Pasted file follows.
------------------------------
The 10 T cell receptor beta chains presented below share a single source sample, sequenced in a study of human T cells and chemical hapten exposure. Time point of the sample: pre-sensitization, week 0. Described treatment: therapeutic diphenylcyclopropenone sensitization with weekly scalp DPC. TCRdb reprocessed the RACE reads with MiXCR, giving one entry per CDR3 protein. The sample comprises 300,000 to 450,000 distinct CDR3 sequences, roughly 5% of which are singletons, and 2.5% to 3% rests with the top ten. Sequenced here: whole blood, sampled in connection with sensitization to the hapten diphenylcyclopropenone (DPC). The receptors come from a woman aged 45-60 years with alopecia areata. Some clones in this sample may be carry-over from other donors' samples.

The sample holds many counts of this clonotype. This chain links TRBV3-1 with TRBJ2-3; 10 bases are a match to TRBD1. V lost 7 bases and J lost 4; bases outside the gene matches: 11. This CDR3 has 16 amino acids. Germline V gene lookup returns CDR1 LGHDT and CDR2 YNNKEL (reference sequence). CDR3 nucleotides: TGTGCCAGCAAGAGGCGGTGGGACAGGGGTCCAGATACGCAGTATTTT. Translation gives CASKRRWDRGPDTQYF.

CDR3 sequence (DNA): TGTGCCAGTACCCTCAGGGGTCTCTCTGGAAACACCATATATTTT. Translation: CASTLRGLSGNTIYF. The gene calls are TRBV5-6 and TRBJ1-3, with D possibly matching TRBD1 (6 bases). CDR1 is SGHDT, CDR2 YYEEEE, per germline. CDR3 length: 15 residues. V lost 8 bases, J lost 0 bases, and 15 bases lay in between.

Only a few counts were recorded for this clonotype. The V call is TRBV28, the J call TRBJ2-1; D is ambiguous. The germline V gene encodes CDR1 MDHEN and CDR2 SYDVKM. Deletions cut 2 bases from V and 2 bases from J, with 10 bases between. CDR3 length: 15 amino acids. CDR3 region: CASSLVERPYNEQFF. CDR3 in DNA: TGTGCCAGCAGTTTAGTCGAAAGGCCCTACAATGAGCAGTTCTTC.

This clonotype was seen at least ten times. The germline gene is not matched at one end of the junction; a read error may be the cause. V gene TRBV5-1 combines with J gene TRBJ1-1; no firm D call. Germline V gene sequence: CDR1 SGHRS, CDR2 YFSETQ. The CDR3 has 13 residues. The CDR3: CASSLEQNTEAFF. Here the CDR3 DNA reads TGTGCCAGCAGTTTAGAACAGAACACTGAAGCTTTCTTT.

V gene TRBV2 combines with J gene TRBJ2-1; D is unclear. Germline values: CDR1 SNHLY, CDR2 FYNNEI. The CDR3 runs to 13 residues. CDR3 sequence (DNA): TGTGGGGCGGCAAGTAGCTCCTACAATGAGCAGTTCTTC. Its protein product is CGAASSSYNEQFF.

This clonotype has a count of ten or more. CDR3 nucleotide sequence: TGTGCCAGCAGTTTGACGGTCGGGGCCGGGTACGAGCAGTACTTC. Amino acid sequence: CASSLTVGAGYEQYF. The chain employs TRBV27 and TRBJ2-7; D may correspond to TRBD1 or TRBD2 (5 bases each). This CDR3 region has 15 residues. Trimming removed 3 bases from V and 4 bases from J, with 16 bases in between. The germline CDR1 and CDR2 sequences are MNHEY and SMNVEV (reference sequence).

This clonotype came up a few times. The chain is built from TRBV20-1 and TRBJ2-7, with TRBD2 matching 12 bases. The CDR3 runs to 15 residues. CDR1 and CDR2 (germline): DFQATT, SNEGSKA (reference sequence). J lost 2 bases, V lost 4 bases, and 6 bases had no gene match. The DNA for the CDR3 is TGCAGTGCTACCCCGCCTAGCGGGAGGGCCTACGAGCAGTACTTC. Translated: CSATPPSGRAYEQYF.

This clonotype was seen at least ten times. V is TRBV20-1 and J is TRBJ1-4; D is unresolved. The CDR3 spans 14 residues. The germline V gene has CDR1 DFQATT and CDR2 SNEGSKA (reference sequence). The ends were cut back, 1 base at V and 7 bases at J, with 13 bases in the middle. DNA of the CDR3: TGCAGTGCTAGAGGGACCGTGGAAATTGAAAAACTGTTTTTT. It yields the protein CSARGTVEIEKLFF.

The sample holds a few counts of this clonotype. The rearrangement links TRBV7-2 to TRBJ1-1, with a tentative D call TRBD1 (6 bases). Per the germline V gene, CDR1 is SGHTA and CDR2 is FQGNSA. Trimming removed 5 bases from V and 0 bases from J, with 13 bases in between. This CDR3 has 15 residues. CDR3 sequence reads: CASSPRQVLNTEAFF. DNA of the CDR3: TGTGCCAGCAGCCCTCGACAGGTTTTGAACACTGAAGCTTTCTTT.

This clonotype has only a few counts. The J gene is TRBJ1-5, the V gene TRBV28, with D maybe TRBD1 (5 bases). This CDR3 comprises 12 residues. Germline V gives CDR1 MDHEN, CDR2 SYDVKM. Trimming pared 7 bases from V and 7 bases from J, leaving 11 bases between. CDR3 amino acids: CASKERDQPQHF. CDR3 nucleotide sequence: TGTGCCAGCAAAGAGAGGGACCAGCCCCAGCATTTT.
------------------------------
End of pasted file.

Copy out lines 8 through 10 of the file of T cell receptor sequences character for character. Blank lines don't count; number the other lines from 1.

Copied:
This clonotype came up a few times. The chain is built from TRBV20-1 and TRBJ2-7, with TRBD2 matching 12 bases. The CDR3 runs to 15 residues. CDR1 and CDR2 (germline): DFQATT, SNEGSKA (reference sequence). J lost 2 bases, V lost 4 bases, and 6 bases had no gene match. The DNA for the CDR3 is TGCAGTGCTACCCCGCCTAGCGGGAGGGCCTACGAGCAGTACTTC. Translated: CSATPPSGRAYEQYF.

This clonotype was seen at least ten times. V is TRBV20-1 and J is TRBJ1-4; D is unresolved. The CDR3 spans 14 residues. The germline V gene has CDR1 DFQATT and CDR2 SNEGSKA (reference sequence). The ends were cut back, 1 base at V and 7 bases at J, with 13 bases in the middle. DNA of the CDR3: TGCAGTGCTAGAGGGACCGTGGAAATTGAAAAACTGTTTTTT. It yields the protein CSARGTVEIEKLFF.

The sample holds a few counts of this clonotype. The rearrangement links TRBV7-2 to TRBJ1-1, with a tentative D call TRBD1 (6 bases). Per the germline V gene, CDR1 is SGHTA and CDR2 is FQGNSA. Trimming removed 5 bases from V and 0 bases from J, with 13 bases in between. This CDR3 has 15 residues. CDR3 sequence reads: CASSPRQVLNTEAFF. DNA of the CDR3: TGTGCCAGCAGCCCTCGACAGGTTTTGAACACTGAAGCTTTCTTT.